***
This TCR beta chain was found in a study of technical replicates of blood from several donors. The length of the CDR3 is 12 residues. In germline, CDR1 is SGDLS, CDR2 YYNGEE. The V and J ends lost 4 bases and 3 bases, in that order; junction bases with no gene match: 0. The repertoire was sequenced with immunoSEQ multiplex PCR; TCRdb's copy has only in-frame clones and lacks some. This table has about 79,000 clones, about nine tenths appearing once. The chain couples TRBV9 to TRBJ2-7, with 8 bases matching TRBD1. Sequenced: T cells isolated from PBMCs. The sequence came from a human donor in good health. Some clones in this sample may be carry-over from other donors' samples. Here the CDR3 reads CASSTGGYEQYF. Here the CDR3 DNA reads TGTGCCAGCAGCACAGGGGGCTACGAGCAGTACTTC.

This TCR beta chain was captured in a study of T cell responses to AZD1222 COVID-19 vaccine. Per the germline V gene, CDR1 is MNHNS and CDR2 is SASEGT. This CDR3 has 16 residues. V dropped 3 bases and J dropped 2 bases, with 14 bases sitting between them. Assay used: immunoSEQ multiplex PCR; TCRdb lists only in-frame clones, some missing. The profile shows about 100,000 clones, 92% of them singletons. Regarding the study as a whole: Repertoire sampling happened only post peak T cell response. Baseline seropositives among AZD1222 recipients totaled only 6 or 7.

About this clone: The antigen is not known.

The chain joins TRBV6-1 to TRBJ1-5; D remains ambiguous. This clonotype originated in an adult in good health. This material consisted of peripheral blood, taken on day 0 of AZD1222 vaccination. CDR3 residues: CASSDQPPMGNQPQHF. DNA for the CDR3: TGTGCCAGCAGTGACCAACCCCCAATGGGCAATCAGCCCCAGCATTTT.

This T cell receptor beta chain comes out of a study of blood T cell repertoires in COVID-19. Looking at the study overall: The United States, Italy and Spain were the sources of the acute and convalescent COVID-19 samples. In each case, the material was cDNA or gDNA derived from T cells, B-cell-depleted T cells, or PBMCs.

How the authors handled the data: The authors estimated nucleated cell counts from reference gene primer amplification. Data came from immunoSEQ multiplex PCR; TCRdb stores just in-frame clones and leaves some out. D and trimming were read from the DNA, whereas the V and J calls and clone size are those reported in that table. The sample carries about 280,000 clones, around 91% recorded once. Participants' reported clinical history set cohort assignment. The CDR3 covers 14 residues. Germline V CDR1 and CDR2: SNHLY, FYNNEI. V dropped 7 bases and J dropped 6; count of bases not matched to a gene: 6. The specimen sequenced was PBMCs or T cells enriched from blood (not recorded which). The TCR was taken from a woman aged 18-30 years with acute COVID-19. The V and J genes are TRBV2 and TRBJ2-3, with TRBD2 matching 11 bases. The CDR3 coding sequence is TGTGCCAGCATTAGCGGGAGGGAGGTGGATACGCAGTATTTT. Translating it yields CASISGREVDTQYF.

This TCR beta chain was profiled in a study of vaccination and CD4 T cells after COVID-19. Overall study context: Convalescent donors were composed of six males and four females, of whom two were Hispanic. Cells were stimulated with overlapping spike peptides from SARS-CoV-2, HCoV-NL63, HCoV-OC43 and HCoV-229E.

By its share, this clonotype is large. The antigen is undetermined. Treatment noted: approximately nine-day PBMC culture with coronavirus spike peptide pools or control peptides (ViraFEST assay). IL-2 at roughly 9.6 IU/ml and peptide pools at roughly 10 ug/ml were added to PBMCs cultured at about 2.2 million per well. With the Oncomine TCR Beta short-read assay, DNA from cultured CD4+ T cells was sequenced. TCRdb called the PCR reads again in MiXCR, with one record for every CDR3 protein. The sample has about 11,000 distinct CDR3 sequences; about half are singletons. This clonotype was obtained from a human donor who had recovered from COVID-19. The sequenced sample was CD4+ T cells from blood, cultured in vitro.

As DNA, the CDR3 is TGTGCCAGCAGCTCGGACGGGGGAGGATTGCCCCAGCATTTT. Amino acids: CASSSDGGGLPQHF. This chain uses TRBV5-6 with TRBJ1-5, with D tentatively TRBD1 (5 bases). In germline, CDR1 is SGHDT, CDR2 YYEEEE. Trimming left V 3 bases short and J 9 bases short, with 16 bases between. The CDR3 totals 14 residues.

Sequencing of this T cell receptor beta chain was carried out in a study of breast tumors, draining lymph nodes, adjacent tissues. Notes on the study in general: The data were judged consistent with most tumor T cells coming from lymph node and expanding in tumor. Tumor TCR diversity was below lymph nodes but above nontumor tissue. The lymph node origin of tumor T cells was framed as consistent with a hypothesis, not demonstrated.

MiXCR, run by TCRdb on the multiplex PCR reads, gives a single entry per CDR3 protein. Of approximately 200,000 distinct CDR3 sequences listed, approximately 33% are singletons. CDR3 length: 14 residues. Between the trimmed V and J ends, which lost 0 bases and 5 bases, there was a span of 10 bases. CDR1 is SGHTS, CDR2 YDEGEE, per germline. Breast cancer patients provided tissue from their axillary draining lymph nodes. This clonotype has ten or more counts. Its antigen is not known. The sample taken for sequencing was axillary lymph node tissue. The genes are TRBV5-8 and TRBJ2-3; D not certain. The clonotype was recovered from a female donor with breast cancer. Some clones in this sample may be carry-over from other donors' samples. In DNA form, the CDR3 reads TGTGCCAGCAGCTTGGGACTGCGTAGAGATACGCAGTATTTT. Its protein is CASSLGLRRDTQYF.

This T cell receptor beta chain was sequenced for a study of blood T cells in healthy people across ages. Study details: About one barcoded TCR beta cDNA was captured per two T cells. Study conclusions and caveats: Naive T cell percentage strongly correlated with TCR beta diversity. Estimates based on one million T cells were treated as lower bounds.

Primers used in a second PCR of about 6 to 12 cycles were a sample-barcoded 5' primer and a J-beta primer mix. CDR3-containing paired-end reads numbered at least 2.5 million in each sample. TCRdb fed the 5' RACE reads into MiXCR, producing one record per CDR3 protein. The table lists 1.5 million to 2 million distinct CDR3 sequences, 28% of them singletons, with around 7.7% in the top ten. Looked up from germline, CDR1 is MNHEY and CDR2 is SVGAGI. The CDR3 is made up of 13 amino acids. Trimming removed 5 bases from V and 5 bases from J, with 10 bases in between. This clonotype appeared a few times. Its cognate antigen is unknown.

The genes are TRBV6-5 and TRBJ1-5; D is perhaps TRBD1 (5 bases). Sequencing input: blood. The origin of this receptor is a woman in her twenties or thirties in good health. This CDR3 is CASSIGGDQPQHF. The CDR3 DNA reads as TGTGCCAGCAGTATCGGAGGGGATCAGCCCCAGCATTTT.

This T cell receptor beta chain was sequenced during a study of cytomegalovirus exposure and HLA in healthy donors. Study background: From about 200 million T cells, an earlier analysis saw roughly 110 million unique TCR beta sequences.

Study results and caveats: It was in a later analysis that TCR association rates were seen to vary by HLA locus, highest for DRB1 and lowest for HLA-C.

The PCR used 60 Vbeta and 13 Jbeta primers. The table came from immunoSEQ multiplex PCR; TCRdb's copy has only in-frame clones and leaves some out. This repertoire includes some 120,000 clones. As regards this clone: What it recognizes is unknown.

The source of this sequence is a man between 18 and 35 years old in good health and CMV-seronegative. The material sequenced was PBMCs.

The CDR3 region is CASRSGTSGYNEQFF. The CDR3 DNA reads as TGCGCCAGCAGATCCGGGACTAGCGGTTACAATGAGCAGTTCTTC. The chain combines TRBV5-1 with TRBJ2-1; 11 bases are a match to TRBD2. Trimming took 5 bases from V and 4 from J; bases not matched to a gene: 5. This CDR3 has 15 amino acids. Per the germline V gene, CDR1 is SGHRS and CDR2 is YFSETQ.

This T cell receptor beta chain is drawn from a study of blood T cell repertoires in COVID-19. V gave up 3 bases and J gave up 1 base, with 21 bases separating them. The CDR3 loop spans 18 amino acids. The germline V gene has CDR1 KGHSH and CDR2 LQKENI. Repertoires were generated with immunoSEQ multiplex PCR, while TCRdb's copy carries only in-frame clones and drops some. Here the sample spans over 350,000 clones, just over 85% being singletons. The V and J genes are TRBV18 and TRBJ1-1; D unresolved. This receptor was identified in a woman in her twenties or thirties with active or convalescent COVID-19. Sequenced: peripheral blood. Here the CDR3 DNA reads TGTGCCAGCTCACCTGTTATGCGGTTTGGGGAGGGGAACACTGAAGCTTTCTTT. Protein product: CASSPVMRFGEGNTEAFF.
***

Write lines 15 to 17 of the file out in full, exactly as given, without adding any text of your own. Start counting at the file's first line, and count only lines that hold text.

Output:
This T cell receptor beta chain was sequenced during a study of cytomegalovirus exposure and HLA in healthy donors. Study background: From about 200 million T cells, an earlier analysis saw roughly 110 million unique TCR beta sequences.

Study results and caveats: It was in a later analysis that TCR association rates were seen to vary by HLA locus, highest for DRB1 and lowest for HLA-C.

The PCR used 60 Vbeta and 13 Jbeta primers. The table came from immunoSEQ multiplex PCR; TCRdb's copy has only in-frame clones and leaves some out. This repertoire includes some 120,000 clones. As regards this clone: What it recognizes is unknown.